Famous detective Charlie Chan is called out of retirement to help a San Francisco detective solve a mysterious series of murders. With his bumbling grandson as his sidekick, Chan also ... See full summary »
Michael has written a schollarly book on the revolutionary war. He has sold the film rights. The arrival of the film crew seriously disrupts him as actors want to change their characters, ... See full summary »
In Acapulco, Hercule Poirot attends a dinner party in which one of the guests clutches his throat and suddenly dies. The causes seem to be natural until another party with most of the same guests produces another corpse.
David loves his wife, Gillian. Unfortunately, she died two years ago. David deals with his grief by continuing his romance with Gillian during walks with her "ghost" on the beach at night. ... See full summary »
Ed Okin's life is somewhat out of control. He can't sleep, his wife betrays him and his job is dull. One night he starts to drive through Los Angeles and he finally ends in the parking ... See full summary »
Famous detective Charlie Chan is called out of retirement to help a San Francisco detective solve a mysterious series of murders. With his bumbling grandson as his sidekick, Chan also encounters an old nemesis known as the Dragon Queen who is the prime suspect. Written by
Publicity for this picture stated that it was the first major "Charlie Chan" movie in 32 years. In the interim, the character had appeared on television, the last "Charlie Chan" feature film being The Sky Dragon (1949) in 1949 where Roland Winters had played Charlie Chan. See more »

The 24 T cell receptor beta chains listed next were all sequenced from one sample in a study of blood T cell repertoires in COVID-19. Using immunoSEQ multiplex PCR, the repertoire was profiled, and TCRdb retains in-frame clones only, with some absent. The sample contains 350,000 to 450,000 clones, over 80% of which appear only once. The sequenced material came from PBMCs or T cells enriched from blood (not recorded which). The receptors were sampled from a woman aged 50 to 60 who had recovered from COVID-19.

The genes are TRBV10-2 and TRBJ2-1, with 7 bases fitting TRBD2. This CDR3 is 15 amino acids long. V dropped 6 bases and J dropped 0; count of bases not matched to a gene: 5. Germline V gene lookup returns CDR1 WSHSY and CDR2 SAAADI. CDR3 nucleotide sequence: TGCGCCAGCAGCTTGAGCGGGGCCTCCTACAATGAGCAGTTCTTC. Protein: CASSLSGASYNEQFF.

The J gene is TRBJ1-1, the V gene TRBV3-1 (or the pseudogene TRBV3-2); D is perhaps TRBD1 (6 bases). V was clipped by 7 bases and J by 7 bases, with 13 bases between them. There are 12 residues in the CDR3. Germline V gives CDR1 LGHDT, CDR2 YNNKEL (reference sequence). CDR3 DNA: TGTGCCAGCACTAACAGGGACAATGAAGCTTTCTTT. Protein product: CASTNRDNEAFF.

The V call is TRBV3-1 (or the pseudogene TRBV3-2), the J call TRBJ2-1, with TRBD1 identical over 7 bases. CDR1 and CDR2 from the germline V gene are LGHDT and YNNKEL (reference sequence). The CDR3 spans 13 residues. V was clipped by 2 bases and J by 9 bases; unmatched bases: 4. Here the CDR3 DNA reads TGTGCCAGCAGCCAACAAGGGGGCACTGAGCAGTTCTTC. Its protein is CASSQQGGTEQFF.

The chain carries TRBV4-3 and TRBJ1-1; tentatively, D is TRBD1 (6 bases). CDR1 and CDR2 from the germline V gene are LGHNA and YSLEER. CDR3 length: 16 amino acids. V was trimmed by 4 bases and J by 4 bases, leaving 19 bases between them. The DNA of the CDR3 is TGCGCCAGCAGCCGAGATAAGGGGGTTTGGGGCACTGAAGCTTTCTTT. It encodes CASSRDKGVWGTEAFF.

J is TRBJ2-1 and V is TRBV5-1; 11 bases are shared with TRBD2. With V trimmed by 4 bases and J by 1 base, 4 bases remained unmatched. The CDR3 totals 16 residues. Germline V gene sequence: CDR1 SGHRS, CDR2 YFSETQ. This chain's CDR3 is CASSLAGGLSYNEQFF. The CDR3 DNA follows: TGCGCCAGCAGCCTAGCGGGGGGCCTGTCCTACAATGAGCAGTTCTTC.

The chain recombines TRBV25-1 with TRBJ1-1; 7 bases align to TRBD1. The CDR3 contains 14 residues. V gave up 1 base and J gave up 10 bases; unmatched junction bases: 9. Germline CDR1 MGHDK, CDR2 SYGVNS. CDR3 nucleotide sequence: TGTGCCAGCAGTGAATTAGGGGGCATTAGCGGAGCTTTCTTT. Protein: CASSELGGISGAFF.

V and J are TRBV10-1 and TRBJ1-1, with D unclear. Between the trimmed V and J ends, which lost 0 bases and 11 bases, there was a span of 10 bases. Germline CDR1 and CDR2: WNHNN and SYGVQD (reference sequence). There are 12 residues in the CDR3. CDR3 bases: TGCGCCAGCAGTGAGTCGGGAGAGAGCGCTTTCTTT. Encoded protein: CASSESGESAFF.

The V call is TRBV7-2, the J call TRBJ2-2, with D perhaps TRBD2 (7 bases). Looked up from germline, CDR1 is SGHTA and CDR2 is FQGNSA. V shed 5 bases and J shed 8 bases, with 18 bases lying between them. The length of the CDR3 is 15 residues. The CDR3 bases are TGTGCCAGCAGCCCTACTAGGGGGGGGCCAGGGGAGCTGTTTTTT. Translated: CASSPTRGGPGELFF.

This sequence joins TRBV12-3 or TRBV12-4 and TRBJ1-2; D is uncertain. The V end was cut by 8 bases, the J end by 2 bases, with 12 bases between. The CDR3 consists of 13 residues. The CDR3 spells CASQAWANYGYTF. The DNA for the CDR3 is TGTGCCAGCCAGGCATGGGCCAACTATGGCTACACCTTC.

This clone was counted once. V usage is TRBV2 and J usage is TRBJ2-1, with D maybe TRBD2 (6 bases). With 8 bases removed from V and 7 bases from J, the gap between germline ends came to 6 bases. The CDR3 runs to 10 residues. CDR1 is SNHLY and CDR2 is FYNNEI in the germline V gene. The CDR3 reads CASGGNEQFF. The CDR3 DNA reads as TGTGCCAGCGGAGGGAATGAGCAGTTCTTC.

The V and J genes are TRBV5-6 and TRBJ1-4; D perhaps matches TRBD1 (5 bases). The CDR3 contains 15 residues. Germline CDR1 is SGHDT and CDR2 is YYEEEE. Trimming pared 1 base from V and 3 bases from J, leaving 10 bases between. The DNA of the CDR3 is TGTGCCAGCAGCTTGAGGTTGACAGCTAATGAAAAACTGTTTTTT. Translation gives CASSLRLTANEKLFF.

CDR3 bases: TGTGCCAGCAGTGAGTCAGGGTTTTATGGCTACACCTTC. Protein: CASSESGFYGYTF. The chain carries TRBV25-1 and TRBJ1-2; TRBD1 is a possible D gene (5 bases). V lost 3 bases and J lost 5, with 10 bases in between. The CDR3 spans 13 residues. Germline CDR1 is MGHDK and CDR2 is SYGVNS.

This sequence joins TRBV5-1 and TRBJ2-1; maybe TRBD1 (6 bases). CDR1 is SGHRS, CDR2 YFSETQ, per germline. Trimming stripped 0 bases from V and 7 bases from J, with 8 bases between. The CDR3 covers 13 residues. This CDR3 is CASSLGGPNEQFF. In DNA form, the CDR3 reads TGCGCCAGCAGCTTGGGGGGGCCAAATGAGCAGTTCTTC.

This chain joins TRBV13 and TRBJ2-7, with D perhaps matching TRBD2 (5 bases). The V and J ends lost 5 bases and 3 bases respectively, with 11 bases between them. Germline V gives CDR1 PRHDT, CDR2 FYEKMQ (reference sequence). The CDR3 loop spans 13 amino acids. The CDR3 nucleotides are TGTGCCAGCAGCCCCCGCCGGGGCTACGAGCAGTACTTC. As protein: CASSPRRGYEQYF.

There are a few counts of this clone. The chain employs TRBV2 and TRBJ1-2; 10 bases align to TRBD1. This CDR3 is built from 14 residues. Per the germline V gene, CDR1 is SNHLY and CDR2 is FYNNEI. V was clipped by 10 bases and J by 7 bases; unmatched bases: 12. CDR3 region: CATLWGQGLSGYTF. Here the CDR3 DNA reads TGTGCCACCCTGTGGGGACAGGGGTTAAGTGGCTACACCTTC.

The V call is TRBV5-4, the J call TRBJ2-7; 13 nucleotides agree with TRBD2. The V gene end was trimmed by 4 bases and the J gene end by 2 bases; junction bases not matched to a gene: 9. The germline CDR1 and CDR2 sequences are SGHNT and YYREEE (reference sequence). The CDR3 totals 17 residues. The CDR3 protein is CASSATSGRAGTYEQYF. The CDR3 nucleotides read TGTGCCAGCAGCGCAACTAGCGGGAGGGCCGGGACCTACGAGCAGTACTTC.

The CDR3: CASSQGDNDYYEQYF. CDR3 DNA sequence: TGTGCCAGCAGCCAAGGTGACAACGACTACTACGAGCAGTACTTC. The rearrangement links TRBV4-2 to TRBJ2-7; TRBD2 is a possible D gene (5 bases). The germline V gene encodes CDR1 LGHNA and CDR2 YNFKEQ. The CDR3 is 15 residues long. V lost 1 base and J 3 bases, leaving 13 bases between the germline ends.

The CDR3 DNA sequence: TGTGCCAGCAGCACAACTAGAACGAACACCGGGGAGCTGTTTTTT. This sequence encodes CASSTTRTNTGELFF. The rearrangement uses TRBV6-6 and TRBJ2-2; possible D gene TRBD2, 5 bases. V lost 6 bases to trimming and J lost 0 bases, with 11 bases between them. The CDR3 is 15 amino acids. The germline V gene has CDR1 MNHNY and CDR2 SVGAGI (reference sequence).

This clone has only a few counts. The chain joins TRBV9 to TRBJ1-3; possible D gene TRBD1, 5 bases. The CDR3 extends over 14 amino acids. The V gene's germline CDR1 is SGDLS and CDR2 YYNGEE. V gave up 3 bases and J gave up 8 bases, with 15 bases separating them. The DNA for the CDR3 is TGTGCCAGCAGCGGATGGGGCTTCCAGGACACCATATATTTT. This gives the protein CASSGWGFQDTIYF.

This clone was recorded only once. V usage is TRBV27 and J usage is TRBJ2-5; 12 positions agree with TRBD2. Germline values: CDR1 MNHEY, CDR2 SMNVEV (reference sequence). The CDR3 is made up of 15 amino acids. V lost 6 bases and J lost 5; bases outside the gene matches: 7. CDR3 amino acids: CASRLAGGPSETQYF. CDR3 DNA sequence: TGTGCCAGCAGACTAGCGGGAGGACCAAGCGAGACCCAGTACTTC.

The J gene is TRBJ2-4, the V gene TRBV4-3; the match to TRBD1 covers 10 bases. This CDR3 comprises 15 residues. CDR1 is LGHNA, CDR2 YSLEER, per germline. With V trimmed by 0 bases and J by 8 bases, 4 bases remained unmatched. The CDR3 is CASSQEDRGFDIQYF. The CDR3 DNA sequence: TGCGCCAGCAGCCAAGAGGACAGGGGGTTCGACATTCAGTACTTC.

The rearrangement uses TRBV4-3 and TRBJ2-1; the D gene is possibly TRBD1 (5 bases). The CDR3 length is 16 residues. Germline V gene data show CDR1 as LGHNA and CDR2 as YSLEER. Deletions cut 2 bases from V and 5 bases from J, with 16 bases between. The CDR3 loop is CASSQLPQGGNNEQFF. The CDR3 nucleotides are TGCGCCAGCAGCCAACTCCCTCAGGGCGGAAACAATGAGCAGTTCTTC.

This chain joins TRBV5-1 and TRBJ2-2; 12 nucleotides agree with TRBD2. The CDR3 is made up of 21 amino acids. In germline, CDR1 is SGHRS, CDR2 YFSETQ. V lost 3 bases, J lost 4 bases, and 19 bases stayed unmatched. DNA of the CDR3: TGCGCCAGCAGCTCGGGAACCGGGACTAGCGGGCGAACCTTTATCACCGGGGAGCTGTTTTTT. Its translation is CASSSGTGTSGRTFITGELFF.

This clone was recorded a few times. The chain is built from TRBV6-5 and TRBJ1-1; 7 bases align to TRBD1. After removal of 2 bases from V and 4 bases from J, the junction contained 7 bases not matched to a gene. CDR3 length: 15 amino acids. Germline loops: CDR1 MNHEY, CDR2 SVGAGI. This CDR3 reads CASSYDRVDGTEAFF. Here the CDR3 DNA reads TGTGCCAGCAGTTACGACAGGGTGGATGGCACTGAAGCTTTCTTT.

Charlie Chan And The Curse Of The Dragon Queen (Clive Donner, 1981) *1/2
Abysmal would-be spoof of the well-loved series of films featuring the Oriental detective, possibly made in the wake of (and a very long way from) the runaway box-office success of Neil Simon's MURDER BY DEATH (1976). The few bright moments provided by Chan's old flame Lee Grant and befuddled cop Brian Keith are completely sunk by the fatal miscasting of Peter Ustinov (who is truly terrible here and should have stuck to portraying Hercule Poirot), the painfully unfunny antics of his accident-prone son Richard Hatch and the absurd histrionics of Grant's faithful maid Rachel Roberts. The cast also features Angie Dickinson (underused as the Dragon Queen of the title), Roddy McDowall (as a wheelchair-bound and vaguely sinister butler), Michelle Pfeiffer as Hatch's fiancée and Johnny Sekka. Ironically, the film's story writer/producer Jerry Sherlock currently runs the Hollywood branch of The New York Film Academy; thankfully, I hadn't watched this mess before I embarked on their eight-week film-making program late last year! Besides, I suppose the fact that director Clive Donner had previously helmed the uncontrollable WHAT'S NEW PUSSYCAT? (1965) should have been fair warning against this one...
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